Hi Ave it
Your faith in the overall moderacy of the British electorate is comendable, and you may be right about more significant extremes in the US but I feel uncomfortable labelling such without first hand knowledge myself. Besides, it’s often convenient to label a variety of singular issue groups into a wider box, linking several what you might call right wing issues together, and thus creating the stereotypical religious, gun toting, homophobic antiprogressive redneck.
My contention is that even if we accept each of those positions singularly, there is likely to be significant spectrums of opinion within them. For instance, some may fundimentally believe in their constitutional right to bear arms, and so would vote against legislation to curb firearms, yet they themselves wouldn’t dream of carrying a gun.
With regard to Romney’s statement, I believe he was playing to the gallery of republican supporters in that room, and though his choice of words were crude they were probably an accurate assessment of the campaign demographic as he saw it. I’ve repeated it below as the opening sentence ads context.
"There are 47 percent of the people who will vote for the president no matter what," Romney said in the video. "There are 47 percent who are with him, who are dependent upon government, who believe that they are victims, who believe that government has a responsibility to care for them, who believe that they are entitled to health care, to food, to housing, to you name it."
"Forty-seven percent of Americans pay no income tax," Romney said, and that his role "is not to worry about those people. I'll never convince them they should take personal responsibility and care for their lives."
He does say his aim is not to worry about the 47 percent in the context of the election because he realises those votes are lost to him. He does not say that if elected he will stop their benefits. If it gives insight into Romney as a person I would agree, he seems out of touch, even heartless, but like so many Politicians the world over, he is addressing a specific audience and wants their backing. In short he’s going to say what they want to hear, and as someone else said presidential reality is likely to be somewhat different from pre election rhetoric.
It's worth noting that he has now admitted he was wrong.
As for finding it shocking, no, not really. I find the abduction of children shocking, the killing of innocents for their beliefs, no matter of what race or religion—shocking, 40 million pounds to put right the train license fiasco—shocking, old people dying in poverty, or defensless and vulnerable people abused by their carers—shocking, Catholic priests abusing kids—shocking, Bankers bonuses, murder of police, Malaria, world poverty etc. etc. In short, there’s plenty in this world to be shocked about even in this country let alone world wide that Romney’s statement, even if he himself believes it barely registers. If elected, and I doubt if he will be, I’ll judge him on his actions rather than his words.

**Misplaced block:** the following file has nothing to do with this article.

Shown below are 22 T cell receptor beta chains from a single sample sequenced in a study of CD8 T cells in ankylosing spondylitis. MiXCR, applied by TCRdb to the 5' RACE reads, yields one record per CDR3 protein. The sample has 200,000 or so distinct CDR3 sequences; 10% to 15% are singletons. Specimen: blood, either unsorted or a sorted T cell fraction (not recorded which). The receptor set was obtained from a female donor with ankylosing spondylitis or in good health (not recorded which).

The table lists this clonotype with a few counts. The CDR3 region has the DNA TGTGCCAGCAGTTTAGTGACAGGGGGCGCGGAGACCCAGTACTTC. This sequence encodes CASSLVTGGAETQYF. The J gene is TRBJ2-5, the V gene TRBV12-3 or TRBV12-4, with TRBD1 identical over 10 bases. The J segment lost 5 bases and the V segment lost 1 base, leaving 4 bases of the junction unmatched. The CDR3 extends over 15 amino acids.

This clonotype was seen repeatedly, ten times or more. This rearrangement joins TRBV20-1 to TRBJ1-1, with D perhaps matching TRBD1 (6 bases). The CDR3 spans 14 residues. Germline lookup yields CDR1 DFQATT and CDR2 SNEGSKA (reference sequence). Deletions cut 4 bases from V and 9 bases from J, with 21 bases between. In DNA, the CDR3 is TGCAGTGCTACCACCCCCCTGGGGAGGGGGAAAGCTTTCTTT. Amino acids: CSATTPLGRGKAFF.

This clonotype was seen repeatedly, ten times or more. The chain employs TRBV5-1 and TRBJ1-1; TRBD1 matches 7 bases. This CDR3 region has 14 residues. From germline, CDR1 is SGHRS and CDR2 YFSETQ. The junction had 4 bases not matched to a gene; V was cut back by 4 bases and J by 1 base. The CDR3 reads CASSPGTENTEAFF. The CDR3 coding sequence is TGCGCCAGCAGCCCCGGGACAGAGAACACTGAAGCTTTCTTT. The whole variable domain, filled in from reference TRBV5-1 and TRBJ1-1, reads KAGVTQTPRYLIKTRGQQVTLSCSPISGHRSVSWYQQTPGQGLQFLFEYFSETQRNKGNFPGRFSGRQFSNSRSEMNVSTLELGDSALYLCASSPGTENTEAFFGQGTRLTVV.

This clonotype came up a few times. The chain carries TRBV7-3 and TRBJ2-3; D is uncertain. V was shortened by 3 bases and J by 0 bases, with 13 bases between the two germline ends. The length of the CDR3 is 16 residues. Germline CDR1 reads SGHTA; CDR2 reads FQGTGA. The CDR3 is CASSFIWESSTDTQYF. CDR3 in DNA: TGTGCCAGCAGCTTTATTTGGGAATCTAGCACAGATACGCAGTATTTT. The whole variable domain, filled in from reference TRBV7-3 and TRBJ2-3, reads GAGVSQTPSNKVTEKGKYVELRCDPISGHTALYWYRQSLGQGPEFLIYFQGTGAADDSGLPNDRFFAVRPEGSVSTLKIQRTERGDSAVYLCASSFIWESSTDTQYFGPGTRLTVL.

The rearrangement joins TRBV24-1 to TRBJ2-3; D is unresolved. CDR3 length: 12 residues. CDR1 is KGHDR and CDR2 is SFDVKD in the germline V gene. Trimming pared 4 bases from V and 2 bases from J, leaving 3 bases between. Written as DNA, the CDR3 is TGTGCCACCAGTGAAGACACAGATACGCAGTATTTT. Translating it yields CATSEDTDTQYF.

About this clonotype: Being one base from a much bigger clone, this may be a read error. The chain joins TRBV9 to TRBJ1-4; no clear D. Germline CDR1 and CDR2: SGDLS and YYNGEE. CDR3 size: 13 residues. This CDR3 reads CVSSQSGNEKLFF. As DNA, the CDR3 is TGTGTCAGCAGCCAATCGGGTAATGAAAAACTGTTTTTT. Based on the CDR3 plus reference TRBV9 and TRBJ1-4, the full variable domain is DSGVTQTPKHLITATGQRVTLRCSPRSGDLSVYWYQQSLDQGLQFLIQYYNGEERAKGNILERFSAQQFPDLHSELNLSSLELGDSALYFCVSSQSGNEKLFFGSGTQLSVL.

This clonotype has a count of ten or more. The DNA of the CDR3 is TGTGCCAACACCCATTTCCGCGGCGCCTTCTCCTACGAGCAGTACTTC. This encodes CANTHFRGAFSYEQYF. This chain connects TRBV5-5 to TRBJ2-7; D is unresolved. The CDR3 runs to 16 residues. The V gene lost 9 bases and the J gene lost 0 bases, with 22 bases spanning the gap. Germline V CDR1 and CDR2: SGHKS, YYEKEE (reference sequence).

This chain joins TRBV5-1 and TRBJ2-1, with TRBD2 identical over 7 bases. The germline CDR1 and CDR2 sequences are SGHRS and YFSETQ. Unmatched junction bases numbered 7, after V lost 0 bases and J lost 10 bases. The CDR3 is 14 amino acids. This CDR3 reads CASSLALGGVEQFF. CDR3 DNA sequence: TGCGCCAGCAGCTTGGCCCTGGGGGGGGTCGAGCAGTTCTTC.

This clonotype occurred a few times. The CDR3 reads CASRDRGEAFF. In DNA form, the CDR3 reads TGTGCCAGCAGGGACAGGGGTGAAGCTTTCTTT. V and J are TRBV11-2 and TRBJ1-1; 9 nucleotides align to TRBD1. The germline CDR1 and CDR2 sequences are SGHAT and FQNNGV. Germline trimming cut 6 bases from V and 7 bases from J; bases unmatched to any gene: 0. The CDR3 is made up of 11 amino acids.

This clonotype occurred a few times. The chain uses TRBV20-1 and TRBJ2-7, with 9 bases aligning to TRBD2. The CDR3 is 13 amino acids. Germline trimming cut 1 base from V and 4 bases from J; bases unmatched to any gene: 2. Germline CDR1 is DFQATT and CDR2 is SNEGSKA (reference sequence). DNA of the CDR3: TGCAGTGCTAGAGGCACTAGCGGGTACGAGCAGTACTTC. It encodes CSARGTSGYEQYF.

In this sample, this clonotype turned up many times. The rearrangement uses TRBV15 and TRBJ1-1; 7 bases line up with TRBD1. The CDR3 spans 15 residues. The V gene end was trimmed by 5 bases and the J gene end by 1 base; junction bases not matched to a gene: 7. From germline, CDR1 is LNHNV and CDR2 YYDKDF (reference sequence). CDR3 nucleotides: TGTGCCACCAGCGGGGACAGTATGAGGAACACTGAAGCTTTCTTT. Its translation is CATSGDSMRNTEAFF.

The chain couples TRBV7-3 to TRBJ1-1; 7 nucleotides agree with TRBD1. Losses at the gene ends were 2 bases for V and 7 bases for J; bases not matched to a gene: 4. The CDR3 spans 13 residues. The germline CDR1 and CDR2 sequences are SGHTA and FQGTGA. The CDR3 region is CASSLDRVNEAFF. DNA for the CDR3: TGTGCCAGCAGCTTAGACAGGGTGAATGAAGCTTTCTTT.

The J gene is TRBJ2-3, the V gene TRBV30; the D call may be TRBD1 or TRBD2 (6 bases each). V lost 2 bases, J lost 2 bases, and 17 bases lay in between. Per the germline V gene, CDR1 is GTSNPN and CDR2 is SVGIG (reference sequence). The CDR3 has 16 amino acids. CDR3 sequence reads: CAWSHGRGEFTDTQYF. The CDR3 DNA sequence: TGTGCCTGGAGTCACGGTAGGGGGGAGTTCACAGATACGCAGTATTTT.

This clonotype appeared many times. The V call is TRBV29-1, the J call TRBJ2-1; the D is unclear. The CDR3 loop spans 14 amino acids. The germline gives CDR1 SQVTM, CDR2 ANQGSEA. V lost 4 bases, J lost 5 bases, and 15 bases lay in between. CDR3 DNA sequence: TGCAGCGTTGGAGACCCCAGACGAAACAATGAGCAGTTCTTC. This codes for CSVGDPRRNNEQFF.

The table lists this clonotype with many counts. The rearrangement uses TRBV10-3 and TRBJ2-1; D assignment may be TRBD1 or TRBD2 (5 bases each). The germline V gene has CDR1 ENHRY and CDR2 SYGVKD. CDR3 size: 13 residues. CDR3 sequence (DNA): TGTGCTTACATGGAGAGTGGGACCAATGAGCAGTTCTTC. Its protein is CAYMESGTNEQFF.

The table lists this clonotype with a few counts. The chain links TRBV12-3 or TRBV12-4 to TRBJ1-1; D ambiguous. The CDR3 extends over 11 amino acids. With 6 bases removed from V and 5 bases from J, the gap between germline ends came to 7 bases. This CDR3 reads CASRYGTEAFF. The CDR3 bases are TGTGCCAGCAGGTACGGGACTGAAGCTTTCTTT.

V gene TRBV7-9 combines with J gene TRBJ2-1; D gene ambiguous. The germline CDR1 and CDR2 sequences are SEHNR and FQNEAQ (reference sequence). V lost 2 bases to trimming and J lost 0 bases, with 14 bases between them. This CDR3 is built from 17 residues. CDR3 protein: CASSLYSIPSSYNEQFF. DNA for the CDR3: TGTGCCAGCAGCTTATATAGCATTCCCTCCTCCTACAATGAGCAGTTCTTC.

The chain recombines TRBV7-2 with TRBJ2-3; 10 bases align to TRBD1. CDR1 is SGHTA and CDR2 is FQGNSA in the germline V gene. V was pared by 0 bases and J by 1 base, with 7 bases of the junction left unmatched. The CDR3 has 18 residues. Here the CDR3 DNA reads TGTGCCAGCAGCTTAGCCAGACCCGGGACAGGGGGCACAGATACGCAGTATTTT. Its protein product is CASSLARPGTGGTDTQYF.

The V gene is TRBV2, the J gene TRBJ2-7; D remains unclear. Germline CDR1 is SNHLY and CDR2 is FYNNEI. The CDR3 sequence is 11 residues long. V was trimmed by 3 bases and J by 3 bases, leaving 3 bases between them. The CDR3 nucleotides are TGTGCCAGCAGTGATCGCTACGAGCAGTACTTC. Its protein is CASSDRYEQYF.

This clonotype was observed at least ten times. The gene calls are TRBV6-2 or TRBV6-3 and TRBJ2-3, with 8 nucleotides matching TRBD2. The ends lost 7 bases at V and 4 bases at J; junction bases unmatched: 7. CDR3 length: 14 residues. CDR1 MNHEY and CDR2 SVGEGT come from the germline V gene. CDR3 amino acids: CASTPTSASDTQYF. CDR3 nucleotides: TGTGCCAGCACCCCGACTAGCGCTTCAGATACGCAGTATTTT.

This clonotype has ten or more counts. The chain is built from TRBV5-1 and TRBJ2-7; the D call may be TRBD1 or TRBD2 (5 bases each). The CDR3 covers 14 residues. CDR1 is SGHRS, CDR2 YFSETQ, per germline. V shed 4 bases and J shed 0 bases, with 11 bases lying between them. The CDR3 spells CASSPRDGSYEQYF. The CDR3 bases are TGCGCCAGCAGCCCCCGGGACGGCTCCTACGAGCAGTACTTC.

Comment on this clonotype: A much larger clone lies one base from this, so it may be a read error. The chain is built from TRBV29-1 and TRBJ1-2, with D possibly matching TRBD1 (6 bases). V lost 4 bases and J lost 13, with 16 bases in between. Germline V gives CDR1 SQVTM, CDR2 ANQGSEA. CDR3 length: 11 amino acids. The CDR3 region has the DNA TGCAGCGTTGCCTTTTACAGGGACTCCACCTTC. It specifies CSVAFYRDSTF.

You mention about America leading from the rear, yet it’s notable that Obama’s first international speech in Cairo was a pro-active one to engage with and work alongside the Muslim world. In doing so he was aiming to build bridges after the blunders of the Bush regime:
“I have come here to seek a new beginning between the United States and Muslims around the world; one based upon mutual interest and mutual respect; and one based upon the truth that America and Islam are not exclusive, and need not be in competition. Instead, they overlap, and share common principles – principles of justice and progress; tolerance and the dignity of all human beings.”
Very laudable, and in truth, very necessary long term. However, currently it is not reciprocated with many Islamic clerics and scholars calling for the destruction of America and the west on an almost daily basis. During the Egyptian demonstrations it was Obama that insisted Mubarak resign, so in a sense he was instrumental in regime change at the forefront of the Arab Spring. Today, the Syrian Government accused the west of arming the insurgents, and attempting the overthrow of the regime by whatever means (are we now aiding terrorists against a state where previously Muslims, Alawites, Christians and Druze lived side by side respecting each others beliefs and customs?). These same insurgents have been responsible for many atrocities blamed on the Syrian regime. Our reporters simply reported what they were told by the rebels, In one instance, the truth that the murder victims were Alowites massacred by the same rebels were uncoverd by a German news agency later.
Finally, my dig at the BBC is born out of frustration at that organisations need to opinion form, rather than just report the news. Plus, there are issues they refuse to cover which I find unacceptable for a public service broadcaster. Despite, their claim to 'being there on the ground as it happens', the BBC will ignore mass slaughter if the victims are Christian, in doing this they help sweep under the carpet much evil that is happening in the world including the massacres and church bombings in Nigeria and a seven year campaign of ethnic cleansing in Indonesia both against Christians and now Ahmadi Muslims. May be it was a cheap shot, but I believe evil has to be confronted and exposed for what it is, and I find this turning a blind eye shocking.